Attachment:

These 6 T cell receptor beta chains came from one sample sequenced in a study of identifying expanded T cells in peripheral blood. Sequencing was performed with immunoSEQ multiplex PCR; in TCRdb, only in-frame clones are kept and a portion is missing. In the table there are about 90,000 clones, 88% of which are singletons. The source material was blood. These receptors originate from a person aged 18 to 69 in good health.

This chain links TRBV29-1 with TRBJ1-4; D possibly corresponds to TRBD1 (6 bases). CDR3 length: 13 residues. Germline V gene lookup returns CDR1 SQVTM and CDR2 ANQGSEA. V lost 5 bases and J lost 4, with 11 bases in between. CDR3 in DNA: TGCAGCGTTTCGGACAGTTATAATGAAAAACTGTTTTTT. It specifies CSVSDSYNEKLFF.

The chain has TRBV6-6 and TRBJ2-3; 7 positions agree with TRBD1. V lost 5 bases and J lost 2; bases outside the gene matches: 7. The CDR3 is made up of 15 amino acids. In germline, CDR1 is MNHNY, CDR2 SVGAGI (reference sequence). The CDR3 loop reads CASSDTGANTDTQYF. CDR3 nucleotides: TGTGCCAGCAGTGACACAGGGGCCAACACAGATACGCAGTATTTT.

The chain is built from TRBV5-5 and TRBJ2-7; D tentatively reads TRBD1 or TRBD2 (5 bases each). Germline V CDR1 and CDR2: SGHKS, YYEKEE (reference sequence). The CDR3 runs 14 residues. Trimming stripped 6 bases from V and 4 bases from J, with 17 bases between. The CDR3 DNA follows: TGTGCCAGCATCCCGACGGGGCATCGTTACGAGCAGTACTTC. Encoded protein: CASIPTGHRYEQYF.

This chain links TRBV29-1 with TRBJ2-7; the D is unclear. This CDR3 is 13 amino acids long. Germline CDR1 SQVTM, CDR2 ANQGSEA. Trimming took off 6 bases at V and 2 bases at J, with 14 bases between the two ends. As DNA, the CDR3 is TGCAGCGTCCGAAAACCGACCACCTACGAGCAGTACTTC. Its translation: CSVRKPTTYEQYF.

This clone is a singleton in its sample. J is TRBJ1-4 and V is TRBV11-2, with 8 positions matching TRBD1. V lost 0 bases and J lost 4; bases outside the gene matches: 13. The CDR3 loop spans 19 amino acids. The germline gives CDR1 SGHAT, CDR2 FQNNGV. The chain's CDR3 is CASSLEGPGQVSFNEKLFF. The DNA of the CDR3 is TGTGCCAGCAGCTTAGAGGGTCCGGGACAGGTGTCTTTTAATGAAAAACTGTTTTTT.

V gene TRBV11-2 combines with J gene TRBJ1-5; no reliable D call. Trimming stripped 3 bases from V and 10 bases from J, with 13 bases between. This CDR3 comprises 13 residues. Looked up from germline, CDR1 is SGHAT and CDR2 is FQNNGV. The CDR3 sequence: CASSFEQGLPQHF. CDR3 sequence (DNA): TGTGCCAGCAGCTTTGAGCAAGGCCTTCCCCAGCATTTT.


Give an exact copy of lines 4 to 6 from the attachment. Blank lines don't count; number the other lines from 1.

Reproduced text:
The chain is built from TRBV5-5 and TRBJ2-7; D tentatively reads TRBD1 or TRBD2 (5 bases each). Germline V CDR1 and CDR2: SGHKS, YYEKEE (reference sequence). The CDR3 runs 14 residues. Trimming stripped 6 bases from V and 4 bases from J, with 17 bases between. The CDR3 DNA follows: TGTGCCAGCATCCCGACGGGGCATCGTTACGAGCAGTACTTC. Encoded protein: CASIPTGHRYEQYF.

This chain links TRBV29-1 with TRBJ2-7; the D is unclear. This CDR3 is 13 amino acids long. Germline CDR1 SQVTM, CDR2 ANQGSEA. Trimming took off 6 bases at V and 2 bases at J, with 14 bases between the two ends. As DNA, the CDR3 is TGCAGCGTCCGAAAACCGACCACCTACGAGCAGTACTTC. Its translation: CSVRKPTTYEQYF.

This clone is a singleton in its sample. J is TRBJ1-4 and V is TRBV11-2, with 8 positions matching TRBD1. V lost 0 bases and J lost 4; bases outside the gene matches: 13. The CDR3 loop spans 19 amino acids. The germline gives CDR1 SGHAT, CDR2 FQNNGV. The chain's CDR3 is CASSLEGPGQVSFNEKLFF. The DNA of the CDR3 is TGTGCCAGCAGCTTAGAGGGTCCGGGACAGGTGTCTTTTAATGAAAAACTGTTTTTT.